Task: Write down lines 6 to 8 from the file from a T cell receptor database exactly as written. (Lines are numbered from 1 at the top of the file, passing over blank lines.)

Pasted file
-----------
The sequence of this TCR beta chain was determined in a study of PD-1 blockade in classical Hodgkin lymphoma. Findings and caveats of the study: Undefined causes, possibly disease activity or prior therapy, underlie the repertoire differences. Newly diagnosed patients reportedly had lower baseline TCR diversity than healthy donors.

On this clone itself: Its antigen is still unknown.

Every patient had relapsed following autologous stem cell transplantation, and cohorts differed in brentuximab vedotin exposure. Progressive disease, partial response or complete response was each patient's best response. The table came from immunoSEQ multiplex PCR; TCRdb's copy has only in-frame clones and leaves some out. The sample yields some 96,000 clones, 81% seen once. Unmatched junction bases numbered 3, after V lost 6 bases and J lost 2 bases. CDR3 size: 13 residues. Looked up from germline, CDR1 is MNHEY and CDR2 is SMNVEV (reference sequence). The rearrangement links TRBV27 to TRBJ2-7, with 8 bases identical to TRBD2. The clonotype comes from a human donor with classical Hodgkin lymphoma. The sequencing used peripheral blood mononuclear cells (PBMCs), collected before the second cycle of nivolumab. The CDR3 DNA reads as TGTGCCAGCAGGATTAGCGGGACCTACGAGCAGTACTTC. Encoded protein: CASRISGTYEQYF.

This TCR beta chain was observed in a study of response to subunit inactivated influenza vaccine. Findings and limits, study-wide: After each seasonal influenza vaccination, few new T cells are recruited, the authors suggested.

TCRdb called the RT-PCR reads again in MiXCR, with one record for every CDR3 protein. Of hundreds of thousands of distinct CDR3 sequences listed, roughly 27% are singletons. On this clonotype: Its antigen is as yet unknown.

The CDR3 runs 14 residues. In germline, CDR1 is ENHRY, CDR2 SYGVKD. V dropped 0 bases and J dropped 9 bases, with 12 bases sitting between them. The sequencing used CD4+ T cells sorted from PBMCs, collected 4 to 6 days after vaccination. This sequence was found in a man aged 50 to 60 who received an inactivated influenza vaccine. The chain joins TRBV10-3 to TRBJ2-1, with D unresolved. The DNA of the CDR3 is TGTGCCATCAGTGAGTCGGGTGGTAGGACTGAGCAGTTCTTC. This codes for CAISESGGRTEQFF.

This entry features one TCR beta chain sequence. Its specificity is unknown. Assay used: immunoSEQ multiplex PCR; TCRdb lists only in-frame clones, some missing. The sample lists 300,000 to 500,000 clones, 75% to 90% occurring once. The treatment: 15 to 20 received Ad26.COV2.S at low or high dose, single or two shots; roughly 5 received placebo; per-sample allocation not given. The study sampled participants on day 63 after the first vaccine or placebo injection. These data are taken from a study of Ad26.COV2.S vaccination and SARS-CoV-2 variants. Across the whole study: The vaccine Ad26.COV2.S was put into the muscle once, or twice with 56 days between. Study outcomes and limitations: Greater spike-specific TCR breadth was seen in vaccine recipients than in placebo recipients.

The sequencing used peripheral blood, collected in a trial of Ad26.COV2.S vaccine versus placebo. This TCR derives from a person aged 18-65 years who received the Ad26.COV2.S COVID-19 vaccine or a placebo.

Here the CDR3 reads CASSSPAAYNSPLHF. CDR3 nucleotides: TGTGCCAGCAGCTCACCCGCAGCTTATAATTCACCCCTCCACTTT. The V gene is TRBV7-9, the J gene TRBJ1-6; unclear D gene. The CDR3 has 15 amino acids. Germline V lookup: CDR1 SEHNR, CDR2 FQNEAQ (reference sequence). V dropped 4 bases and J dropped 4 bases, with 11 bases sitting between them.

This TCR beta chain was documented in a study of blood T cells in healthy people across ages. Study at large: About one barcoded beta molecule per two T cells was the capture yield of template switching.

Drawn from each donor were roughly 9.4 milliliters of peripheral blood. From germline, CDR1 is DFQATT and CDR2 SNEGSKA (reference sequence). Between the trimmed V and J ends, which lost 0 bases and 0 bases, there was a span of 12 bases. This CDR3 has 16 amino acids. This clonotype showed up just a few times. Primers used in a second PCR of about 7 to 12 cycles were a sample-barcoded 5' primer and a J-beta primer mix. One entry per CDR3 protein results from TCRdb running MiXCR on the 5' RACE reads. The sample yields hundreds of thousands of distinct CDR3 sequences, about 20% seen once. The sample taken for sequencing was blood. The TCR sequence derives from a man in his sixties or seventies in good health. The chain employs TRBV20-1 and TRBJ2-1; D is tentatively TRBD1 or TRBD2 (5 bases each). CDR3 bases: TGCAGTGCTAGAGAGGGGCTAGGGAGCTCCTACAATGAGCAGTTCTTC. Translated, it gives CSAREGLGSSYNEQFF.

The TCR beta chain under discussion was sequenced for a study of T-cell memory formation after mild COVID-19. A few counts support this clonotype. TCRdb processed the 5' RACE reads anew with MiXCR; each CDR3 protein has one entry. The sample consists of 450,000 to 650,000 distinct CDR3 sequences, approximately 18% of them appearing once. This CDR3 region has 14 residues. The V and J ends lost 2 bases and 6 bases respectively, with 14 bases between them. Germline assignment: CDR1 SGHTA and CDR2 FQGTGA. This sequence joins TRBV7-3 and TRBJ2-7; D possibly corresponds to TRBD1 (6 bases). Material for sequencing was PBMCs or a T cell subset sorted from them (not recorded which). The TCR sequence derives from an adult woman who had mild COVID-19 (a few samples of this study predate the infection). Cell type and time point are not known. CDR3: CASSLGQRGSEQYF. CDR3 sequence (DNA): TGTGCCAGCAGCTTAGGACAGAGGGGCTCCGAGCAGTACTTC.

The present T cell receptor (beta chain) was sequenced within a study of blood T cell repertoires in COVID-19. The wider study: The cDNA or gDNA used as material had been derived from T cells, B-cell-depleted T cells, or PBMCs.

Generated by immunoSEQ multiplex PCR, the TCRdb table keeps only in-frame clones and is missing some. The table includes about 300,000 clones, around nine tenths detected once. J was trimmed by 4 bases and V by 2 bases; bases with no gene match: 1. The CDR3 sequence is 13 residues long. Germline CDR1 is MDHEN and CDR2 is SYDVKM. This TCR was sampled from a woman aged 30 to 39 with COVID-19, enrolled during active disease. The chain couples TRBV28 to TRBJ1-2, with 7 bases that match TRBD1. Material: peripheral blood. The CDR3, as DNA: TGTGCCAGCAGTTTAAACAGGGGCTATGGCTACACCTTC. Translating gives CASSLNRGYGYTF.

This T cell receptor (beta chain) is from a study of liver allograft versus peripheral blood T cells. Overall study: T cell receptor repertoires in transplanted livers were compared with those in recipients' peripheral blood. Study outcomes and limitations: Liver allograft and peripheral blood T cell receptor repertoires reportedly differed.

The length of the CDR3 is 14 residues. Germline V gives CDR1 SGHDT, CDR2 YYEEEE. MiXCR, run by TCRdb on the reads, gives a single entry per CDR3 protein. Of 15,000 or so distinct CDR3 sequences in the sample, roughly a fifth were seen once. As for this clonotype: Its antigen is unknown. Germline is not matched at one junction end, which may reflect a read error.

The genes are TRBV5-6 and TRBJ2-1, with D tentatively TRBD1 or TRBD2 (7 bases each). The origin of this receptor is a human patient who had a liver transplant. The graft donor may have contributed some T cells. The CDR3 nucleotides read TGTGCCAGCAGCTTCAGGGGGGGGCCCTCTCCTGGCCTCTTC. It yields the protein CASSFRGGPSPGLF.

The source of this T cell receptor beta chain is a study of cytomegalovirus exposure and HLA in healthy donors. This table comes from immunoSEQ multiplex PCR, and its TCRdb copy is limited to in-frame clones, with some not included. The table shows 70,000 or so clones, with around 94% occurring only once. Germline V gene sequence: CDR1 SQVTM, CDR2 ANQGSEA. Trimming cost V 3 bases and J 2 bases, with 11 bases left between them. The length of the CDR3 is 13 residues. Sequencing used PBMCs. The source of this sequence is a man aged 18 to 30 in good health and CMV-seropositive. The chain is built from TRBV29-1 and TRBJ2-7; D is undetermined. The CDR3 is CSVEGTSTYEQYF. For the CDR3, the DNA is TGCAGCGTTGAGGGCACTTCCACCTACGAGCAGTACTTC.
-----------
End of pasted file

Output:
The CDR3 runs 14 residues. In germline, CDR1 is ENHRY, CDR2 SYGVKD. V dropped 0 bases and J dropped 9 bases, with 12 bases sitting between them. The sequencing used CD4+ T cells sorted from PBMCs, collected 4 to 6 days after vaccination. This sequence was found in a man aged 50 to 60 who received an inactivated influenza vaccine. The chain joins TRBV10-3 to TRBJ2-1, with D unresolved. The DNA of the CDR3 is TGTGCCATCAGTGAGTCGGGTGGTAGGACTGAGCAGTTCTTC. This codes for CAISESGGRTEQFF.

This entry features one TCR beta chain sequence. Its specificity is unknown. Assay used: immunoSEQ multiplex PCR; TCRdb lists only in-frame clones, some missing. The sample lists 300,000 to 500,000 clones, 75% to 90% occurring once. The treatment: 15 to 20 received Ad26.COV2.S at low or high dose, single or two shots; roughly 5 received placebo; per-sample allocation not given. The study sampled participants on day 63 after the first vaccine or placebo injection. These data are taken from a study of Ad26.COV2.S vaccination and SARS-CoV-2 variants. Across the whole study: The vaccine Ad26.COV2.S was put into the muscle once, or twice with 56 days between. Study outcomes and limitations: Greater spike-specific TCR breadth was seen in vaccine recipients than in placebo recipients.

The sequencing used peripheral blood, collected in a trial of Ad26.COV2.S vaccine versus placebo. This TCR derives from a person aged 18-65 years who received the Ad26.COV2.S COVID-19 vaccine or a placebo.